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J Korean Soc Emerg Med > Volume 24(5); 2013 > Article
Journal of The Korean Society of Emergency Medicine 2013;24(5): 508-515.
Serum B-type Natriuretic Peptide Levels for the Prediction of Death in Post-Cardiac Arrest Patients Treated with Therapeutic Hypothermia
Hyun Chul An, Yong Su Lim, Jin Seong Cho, Jin Joo Kim, Hyuk Jun Yang, Won Bin Park, Jae Hyug Woo, Sung Youl Hyun
Department of Emergency Medicine, Gachon University Gil Medical Center, Incheon, Korea. yongem@gilhospital.com
Studies have demonstrated that B-type natriuretic peptide (BNP) has a predictive value for sudden cardiac arrest in heart failure patients. The aim of this study was to investigate the usefulness of serum BNP levels for theprediction of death in post-cardiac arrest patients treated with-therapeutic hypothermia (TH).
Out-of-hospital cardiac arrest (OHCA) survivors treated with TH between April 2007 and August 2010 were evaluated and divided into two groups based on death within 3 months. Initial serum BNP levels were checked and BNP levels compared between both groups.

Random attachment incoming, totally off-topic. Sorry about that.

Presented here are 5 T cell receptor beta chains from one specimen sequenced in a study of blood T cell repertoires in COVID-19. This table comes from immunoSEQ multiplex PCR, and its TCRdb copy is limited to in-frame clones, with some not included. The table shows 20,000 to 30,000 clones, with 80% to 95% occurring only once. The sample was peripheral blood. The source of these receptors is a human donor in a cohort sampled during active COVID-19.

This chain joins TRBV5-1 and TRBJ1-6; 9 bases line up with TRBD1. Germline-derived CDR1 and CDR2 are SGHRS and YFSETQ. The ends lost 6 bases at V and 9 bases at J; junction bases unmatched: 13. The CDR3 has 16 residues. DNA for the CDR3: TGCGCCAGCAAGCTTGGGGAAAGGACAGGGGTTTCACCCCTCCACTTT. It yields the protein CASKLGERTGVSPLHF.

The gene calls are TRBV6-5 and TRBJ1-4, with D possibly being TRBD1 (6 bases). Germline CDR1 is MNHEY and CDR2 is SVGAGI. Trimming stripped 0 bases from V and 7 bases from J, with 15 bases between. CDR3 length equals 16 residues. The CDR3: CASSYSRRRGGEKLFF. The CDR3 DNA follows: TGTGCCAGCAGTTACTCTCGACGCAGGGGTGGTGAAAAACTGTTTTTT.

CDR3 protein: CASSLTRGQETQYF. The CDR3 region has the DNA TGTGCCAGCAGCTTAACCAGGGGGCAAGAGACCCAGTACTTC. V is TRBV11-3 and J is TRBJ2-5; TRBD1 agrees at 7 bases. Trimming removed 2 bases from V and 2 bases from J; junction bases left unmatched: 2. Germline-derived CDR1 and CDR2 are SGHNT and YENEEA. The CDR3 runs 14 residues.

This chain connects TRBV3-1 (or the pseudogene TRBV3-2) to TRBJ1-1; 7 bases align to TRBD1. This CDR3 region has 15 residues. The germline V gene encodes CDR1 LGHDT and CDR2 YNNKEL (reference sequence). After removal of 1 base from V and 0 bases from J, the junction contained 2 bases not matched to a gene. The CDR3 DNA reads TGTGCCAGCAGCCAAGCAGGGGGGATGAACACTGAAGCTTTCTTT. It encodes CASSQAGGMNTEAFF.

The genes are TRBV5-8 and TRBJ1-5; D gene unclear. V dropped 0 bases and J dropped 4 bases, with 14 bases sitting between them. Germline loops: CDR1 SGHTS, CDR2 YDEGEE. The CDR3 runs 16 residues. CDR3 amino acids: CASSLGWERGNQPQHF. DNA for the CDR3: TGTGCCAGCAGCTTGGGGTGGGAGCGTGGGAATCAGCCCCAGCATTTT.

A total of 162 patients were enrolled in the study. Among 162 patients, 109 patients were male (mean age of 50 years). The BNP levels of the non-survival group (n=77) were higher than those of the survival group (n=85); however, there was no statistical difference (19.45 pg/ml vs. 30.75 pg/ml, p=0.174). The BNP cutoff value of 106 pg/ml for death within 3 months had a sensitivity of 35.1% and a specificity of 78.8%. In the logistic regression analysis, BNP levels higher than 106 pg/ml were significantly associated with death within 3 months (odds ratio [OR], 2.625; 95% confidence interval [CI], 1.066-6.463) and other independent factors were BLS to ROSC (OR, 1.105; CI, 0.082-1.038), non-VF/VT (OR, 3.698; CI, 1.632-8.380), and APACHE II score (OR, 1.117; CI, 1.035-1.204).
Initial Serum BNP levels are related with death within 3 months for patients that received TH after OHCA. However, additional randomized and controlled studies are needed.
Key words: Heart arrest, Cardiopulmonary resuscitation, Brain natriuretic peptide, Induced hypothermia
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